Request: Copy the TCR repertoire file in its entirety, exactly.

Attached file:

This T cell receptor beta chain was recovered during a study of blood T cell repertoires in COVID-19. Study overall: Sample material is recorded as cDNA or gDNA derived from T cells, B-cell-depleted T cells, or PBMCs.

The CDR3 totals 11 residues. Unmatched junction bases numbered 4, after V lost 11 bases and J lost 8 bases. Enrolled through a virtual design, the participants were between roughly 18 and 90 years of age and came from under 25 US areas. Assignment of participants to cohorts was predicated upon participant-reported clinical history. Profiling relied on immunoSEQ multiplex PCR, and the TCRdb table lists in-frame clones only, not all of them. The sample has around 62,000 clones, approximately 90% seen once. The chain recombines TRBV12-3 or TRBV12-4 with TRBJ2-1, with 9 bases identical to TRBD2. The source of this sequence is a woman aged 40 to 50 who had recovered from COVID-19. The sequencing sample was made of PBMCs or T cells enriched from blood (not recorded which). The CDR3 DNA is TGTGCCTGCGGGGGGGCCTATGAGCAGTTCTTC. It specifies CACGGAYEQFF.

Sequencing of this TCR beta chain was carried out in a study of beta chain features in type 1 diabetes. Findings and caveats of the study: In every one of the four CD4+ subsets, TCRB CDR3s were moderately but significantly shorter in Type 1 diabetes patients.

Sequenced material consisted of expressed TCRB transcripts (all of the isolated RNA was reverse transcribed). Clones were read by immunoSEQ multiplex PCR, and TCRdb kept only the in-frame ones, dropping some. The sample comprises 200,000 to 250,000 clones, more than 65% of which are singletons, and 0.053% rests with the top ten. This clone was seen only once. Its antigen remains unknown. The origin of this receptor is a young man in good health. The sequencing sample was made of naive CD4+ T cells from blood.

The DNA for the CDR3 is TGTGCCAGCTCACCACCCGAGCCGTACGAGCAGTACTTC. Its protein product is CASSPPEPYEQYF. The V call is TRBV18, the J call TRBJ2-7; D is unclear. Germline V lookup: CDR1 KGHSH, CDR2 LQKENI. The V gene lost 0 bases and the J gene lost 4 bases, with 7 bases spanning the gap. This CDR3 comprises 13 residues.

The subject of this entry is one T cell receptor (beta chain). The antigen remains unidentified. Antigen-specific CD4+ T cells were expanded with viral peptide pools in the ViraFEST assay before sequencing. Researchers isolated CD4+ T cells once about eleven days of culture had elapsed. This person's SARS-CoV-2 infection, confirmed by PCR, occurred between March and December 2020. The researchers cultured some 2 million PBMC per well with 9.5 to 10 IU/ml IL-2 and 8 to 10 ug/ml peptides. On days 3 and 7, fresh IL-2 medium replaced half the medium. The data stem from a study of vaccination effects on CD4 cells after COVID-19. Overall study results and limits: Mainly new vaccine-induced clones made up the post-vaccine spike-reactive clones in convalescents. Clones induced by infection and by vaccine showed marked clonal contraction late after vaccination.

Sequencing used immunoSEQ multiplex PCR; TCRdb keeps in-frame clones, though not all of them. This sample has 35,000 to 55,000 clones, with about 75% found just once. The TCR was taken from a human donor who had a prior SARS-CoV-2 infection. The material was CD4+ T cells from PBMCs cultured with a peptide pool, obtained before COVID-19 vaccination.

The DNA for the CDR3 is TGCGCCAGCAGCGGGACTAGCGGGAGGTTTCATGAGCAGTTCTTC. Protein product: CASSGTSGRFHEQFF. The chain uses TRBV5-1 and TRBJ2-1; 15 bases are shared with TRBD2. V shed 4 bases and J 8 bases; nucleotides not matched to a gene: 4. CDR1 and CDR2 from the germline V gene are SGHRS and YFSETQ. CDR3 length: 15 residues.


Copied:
This T cell receptor beta chain was recovered during a study of blood T cell repertoires in COVID-19. Study overall: Sample material is recorded as cDNA or gDNA derived from T cells, B-cell-depleted T cells, or PBMCs.

The CDR3 totals 11 residues. Unmatched junction bases numbered 4, after V lost 11 bases and J lost 8 bases. Enrolled through a virtual design, the participants were between roughly 18 and 90 years of age and came from under 25 US areas. Assignment of participants to cohorts was predicated upon participant-reported clinical history. Profiling relied on immunoSEQ multiplex PCR, and the TCRdb table lists in-frame clones only, not all of them. The sample has around 62,000 clones, approximately 90% seen once. The chain recombines TRBV12-3 or TRBV12-4 with TRBJ2-1, with 9 bases identical to TRBD2. The source of this sequence is a woman aged 40 to 50 who had recovered from COVID-19. The sequencing sample was made of PBMCs or T cells enriched from blood (not recorded which). The CDR3 DNA is TGTGCCTGCGGGGGGGCCTATGAGCAGTTCTTC. It specifies CACGGAYEQFF.

Sequencing of this TCR beta chain was carried out in a study of beta chain features in type 1 diabetes. Findings and caveats of the study: In every one of the four CD4+ subsets, TCRB CDR3s were moderately but significantly shorter in Type 1 diabetes patients.

Sequenced material consisted of expressed TCRB transcripts (all of the isolated RNA was reverse transcribed). Clones were read by immunoSEQ multiplex PCR, and TCRdb kept only the in-frame ones, dropping some. The sample comprises 200,000 to 250,000 clones, more than 65% of which are singletons, and 0.053% rests with the top ten. This clone was seen only once. Its antigen remains unknown. The origin of this receptor is a young man in good health. The sequencing sample was made of naive CD4+ T cells from blood.

The DNA for the CDR3 is TGTGCCAGCTCACCACCCGAGCCGTACGAGCAGTACTTC. Its protein product is CASSPPEPYEQYF. The V call is TRBV18, the J call TRBJ2-7; D is unclear. Germline V lookup: CDR1 KGHSH, CDR2 LQKENI. The V gene lost 0 bases and the J gene lost 4 bases, with 7 bases spanning the gap. This CDR3 comprises 13 residues.

The subject of this entry is one T cell receptor (beta chain). The antigen remains unidentified. Antigen-specific CD4+ T cells were expanded with viral peptide pools in the ViraFEST assay before sequencing. Researchers isolated CD4+ T cells once about eleven days of culture had elapsed. This person's SARS-CoV-2 infection, confirmed by PCR, occurred between March and December 2020. The researchers cultured some 2 million PBMC per well with 9.5 to 10 IU/ml IL-2 and 8 to 10 ug/ml peptides. On days 3 and 7, fresh IL-2 medium replaced half the medium. The data stem from a study of vaccination effects on CD4 cells after COVID-19. Overall study results and limits: Mainly new vaccine-induced clones made up the post-vaccine spike-reactive clones in convalescents. Clones induced by infection and by vaccine showed marked clonal contraction late after vaccination.

Sequencing used immunoSEQ multiplex PCR; TCRdb keeps in-frame clones, though not all of them. This sample has 35,000 to 55,000 clones, with about 75% found just once. The TCR was taken from a human donor who had a prior SARS-CoV-2 infection. The material was CD4+ T cells from PBMCs cultured with a peptide pool, obtained before COVID-19 vaccination.

The DNA for the CDR3 is TGCGCCAGCAGCGGGACTAGCGGGAGGTTTCATGAGCAGTTCTTC. Protein product: CASSGTSGRFHEQFF. The chain uses TRBV5-1 and TRBJ2-1; 15 bases are shared with TRBD2. V shed 4 bases and J 8 bases; nucleotides not matched to a gene: 4. CDR1 and CDR2 from the germline V gene are SGHRS and YFSETQ. CDR3 length: 15 residues.